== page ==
Nerdy Site Improvements

Published 2021-03-17 on Matthew's Blog

Let’s skip right over how long it’s been since I’ve written a blog post and dive right into some recent changes I’ve made on this site. A lot of it is behind the scenes in the scripts I use to manage creating new posts, publishing drafts, deploying the site to my server and just today I wrote a quick ruby script that adds the current commit hash to _config.yml.

In case you aren’t already aware, I use Jekyll as my static-site generator.

Creating New Posts

I was getting tired of having to manually write the YAML front-matter for each new post, so I wrote a bash script that asks for the title and creates it in _posts/ with the date prepended before a slugified title. I could pass -d which will create it as a draft instead, of course placing it in _drafts/ with no date.

Publishing Drafts

I’ve written another script to assist with publishing drafts. I’m rather proud of this script since it shows me a list of each draft, and adding “today’s” date to the title, then moving it to _posts/.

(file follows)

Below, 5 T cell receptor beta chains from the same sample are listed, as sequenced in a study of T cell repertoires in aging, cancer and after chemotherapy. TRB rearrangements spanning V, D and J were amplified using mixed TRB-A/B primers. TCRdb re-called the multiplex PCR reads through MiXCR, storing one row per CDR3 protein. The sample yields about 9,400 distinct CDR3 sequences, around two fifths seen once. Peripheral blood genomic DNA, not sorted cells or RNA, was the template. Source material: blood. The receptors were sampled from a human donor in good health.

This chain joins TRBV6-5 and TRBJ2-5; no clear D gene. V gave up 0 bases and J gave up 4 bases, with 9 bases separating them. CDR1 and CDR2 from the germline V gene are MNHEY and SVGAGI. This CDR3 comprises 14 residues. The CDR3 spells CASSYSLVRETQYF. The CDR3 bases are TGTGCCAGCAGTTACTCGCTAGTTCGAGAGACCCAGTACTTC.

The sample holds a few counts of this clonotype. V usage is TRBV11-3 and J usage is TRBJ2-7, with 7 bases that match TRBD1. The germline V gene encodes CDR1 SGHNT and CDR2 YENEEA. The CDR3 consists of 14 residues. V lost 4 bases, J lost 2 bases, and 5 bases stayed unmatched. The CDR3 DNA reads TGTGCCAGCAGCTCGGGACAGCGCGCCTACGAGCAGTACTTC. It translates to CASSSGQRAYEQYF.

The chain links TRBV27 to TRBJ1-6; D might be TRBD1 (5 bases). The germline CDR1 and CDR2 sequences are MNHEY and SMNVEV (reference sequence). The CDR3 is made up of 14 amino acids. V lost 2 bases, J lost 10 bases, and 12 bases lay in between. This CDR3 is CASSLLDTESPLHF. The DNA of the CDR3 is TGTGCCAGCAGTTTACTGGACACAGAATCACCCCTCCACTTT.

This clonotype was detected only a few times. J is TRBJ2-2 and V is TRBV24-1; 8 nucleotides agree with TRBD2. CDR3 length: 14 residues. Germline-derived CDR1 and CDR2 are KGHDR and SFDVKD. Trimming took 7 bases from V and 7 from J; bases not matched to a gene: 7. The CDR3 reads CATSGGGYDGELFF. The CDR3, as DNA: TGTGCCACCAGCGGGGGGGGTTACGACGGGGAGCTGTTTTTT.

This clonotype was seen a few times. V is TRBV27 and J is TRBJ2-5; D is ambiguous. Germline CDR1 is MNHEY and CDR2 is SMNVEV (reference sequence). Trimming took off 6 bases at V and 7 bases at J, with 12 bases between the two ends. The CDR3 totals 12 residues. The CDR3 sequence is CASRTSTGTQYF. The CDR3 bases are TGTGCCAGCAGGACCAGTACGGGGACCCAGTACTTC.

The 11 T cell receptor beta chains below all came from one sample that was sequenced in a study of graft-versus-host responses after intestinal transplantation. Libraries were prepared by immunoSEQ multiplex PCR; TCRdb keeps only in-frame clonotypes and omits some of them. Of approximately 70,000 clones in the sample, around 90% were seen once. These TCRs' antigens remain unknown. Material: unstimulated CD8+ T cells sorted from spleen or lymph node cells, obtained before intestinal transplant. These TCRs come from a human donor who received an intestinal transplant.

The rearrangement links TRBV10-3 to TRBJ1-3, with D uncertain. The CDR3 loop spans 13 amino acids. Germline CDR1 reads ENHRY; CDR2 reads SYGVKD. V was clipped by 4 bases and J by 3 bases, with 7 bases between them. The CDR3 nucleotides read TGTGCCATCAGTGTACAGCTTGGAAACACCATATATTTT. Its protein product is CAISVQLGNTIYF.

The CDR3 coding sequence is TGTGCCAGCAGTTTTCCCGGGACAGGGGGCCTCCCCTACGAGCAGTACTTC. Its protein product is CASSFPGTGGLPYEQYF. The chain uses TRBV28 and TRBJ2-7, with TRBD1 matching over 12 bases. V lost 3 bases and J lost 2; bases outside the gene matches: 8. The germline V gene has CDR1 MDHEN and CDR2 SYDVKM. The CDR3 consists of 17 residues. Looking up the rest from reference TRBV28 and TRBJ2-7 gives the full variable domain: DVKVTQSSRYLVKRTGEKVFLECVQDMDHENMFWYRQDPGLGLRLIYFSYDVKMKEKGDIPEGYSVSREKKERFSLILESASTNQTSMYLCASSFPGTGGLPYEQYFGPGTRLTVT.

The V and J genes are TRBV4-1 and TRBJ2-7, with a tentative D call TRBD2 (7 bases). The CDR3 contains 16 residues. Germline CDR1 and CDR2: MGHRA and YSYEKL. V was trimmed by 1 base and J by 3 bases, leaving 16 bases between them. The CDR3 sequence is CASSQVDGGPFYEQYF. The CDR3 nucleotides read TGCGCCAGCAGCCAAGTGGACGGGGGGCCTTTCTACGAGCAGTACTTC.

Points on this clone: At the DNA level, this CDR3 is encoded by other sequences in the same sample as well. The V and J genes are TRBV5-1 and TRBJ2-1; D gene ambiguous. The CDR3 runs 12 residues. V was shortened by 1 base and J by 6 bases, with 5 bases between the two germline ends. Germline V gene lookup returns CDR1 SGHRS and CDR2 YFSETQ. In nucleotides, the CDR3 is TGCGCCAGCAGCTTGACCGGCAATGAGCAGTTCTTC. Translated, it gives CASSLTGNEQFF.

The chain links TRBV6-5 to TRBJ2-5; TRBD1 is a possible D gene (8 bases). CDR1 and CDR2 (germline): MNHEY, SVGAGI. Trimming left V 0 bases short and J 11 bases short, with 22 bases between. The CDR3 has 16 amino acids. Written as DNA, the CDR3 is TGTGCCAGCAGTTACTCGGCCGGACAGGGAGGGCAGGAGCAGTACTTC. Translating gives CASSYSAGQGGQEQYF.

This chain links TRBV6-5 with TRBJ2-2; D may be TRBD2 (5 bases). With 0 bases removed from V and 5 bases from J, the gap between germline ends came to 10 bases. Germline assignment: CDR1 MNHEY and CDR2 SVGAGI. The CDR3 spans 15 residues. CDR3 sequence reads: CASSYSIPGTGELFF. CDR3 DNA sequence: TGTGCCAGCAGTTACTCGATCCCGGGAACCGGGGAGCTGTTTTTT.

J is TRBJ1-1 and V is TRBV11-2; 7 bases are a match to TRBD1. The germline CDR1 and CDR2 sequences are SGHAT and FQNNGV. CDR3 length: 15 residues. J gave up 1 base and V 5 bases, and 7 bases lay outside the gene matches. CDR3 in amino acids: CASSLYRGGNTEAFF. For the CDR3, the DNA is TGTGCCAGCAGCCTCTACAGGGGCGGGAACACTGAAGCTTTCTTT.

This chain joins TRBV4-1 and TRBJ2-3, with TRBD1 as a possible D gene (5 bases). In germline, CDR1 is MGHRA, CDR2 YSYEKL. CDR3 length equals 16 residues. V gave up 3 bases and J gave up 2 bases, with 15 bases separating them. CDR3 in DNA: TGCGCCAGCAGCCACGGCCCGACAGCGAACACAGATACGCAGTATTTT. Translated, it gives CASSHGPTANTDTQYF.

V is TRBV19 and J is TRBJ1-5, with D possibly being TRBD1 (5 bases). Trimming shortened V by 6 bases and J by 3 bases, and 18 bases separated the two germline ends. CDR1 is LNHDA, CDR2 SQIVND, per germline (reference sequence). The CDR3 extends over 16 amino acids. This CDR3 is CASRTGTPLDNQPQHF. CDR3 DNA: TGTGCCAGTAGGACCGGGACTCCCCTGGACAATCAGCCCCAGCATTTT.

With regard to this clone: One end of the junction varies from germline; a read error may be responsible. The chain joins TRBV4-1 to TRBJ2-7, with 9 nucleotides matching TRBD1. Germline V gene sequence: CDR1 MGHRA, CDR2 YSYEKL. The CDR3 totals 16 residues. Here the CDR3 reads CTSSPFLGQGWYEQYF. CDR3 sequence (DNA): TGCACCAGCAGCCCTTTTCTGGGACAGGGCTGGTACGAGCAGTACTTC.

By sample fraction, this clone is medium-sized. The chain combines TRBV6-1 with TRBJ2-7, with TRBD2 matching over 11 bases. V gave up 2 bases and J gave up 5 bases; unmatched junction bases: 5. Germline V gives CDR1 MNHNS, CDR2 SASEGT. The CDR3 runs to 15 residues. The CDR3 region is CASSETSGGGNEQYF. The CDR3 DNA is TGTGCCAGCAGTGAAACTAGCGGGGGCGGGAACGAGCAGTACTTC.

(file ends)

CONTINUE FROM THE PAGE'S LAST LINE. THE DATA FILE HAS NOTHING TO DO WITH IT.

Today’s improvements to this script include adding the ability to automatically create a commit with the new post. If I pass -D, this would also run my deploy script.


Another simple bash script to actually deploy to my server. It’s main job is to build the site, and update site.git_hash, and scp it to my server. It runs my ruby script to get the current hash of HEAD, then updates _config.yml. Finally it creates another commit to track we’ve updated site.git_hash.


This script was written because it seems easiest to work with YAML files using a scripting langauge that isn’t bash, and since Jekyll is written in ruby I just decided to use it.

There’s probably some massive improvements that could be made since, if I run all three scripts, that’s at least two new commits for each deployment. However, I think I’ll be okay with this process since it doesn’t make sense to add the commit hash to the site footer and have it go to the “updating hash” commit.

You can find these scripts in the repo incase you’re bored and want to read some bad code.

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I'm a systems administrator & engineer, front-end and back-end developer, and an IT guru in Minneapolis, MN. It’s nice to meet you.